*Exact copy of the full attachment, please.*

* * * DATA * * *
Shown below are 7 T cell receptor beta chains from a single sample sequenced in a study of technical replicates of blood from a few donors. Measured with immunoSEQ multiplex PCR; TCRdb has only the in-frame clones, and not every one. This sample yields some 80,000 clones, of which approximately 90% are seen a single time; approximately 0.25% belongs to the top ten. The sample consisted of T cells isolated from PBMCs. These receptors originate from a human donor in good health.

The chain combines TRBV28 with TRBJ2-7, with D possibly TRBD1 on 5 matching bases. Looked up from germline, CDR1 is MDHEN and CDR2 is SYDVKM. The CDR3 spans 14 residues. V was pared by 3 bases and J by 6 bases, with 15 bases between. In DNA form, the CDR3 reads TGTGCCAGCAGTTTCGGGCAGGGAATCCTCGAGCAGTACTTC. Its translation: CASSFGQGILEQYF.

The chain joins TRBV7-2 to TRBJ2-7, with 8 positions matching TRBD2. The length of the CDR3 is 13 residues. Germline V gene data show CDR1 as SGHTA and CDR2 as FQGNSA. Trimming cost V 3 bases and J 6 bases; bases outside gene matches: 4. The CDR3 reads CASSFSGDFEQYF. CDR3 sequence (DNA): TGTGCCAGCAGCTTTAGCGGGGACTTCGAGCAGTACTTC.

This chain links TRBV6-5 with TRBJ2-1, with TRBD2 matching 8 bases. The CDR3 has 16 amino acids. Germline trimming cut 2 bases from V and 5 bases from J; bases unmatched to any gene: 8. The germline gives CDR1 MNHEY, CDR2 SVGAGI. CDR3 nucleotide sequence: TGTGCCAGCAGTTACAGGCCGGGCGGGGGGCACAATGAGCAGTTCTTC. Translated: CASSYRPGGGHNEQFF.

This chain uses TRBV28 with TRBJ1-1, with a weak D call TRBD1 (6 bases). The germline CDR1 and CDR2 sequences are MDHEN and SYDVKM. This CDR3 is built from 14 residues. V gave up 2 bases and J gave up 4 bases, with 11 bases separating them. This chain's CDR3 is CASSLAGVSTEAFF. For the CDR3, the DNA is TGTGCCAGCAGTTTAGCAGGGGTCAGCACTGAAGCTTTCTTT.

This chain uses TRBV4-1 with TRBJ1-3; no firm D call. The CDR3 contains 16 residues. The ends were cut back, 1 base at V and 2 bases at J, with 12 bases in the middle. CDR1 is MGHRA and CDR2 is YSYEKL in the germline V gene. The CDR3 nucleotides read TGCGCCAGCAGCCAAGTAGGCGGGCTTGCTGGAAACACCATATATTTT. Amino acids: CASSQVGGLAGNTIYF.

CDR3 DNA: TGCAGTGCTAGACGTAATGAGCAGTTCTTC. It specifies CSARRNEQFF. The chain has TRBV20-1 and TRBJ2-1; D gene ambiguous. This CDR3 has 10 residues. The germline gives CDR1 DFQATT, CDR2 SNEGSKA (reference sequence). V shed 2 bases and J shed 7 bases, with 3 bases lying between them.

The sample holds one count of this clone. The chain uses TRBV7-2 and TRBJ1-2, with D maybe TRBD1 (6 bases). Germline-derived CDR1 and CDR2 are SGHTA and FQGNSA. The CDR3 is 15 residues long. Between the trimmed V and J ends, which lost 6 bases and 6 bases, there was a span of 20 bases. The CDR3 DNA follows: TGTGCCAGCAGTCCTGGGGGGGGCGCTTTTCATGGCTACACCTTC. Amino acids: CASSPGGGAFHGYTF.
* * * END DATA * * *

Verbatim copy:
Shown below are 7 T cell receptor beta chains from a single sample sequenced in a study of technical replicates of blood from a few donors. Measured with immunoSEQ multiplex PCR; TCRdb has only the in-frame clones, and not every one. This sample yields some 80,000 clones, of which approximately 90% are seen a single time; approximately 0.25% belongs to the top ten. The sample consisted of T cells isolated from PBMCs. These receptors originate from a human donor in good health.

The chain combines TRBV28 with TRBJ2-7, with D possibly TRBD1 on 5 matching bases. Looked up from germline, CDR1 is MDHEN and CDR2 is SYDVKM. The CDR3 spans 14 residues. V was pared by 3 bases and J by 6 bases, with 15 bases between. In DNA form, the CDR3 reads TGTGCCAGCAGTTTCGGGCAGGGAATCCTCGAGCAGTACTTC. Its translation: CASSFGQGILEQYF.

The chain joins TRBV7-2 to TRBJ2-7, with 8 positions matching TRBD2. The length of the CDR3 is 13 residues. Germline V gene data show CDR1 as SGHTA and CDR2 as FQGNSA. Trimming cost V 3 bases and J 6 bases; bases outside gene matches: 4. The CDR3 reads CASSFSGDFEQYF. CDR3 sequence (DNA): TGTGCCAGCAGCTTTAGCGGGGACTTCGAGCAGTACTTC.

This chain links TRBV6-5 with TRBJ2-1, with TRBD2 matching 8 bases. The CDR3 has 16 amino acids. Germline trimming cut 2 bases from V and 5 bases from J; bases unmatched to any gene: 8. The germline gives CDR1 MNHEY, CDR2 SVGAGI. CDR3 nucleotide sequence: TGTGCCAGCAGTTACAGGCCGGGCGGGGGGCACAATGAGCAGTTCTTC. Translated: CASSYRPGGGHNEQFF.

This chain uses TRBV28 with TRBJ1-1, with a weak D call TRBD1 (6 bases). The germline CDR1 and CDR2 sequences are MDHEN and SYDVKM. This CDR3 is built from 14 residues. V gave up 2 bases and J gave up 4 bases, with 11 bases separating them. This chain's CDR3 is CASSLAGVSTEAFF. For the CDR3, the DNA is TGTGCCAGCAGTTTAGCAGGGGTCAGCACTGAAGCTTTCTTT.

This chain uses TRBV4-1 with TRBJ1-3; no firm D call. The CDR3 contains 16 residues. The ends were cut back, 1 base at V and 2 bases at J, with 12 bases in the middle. CDR1 is MGHRA and CDR2 is YSYEKL in the germline V gene. The CDR3 nucleotides read TGCGCCAGCAGCCAAGTAGGCGGGCTTGCTGGAAACACCATATATTTT. Amino acids: CASSQVGGLAGNTIYF.

CDR3 DNA: TGCAGTGCTAGACGTAATGAGCAGTTCTTC. It specifies CSARRNEQFF. The chain has TRBV20-1 and TRBJ2-1; D gene ambiguous. This CDR3 has 10 residues. The germline gives CDR1 DFQATT, CDR2 SNEGSKA (reference sequence). V shed 2 bases and J shed 7 bases, with 3 bases lying between them.

The sample holds one count of this clone. The chain uses TRBV7-2 and TRBJ1-2, with D maybe TRBD1 (6 bases). Germline-derived CDR1 and CDR2 are SGHTA and FQGNSA. The CDR3 is 15 residues long. Between the trimmed V and J ends, which lost 6 bases and 6 bases, there was a span of 20 bases. The CDR3 DNA follows: TGTGCCAGCAGTCCTGGGGGGGGCGCTTTTCATGGCTACACCTTC. Amino acids: CASSPGGGAFHGYTF.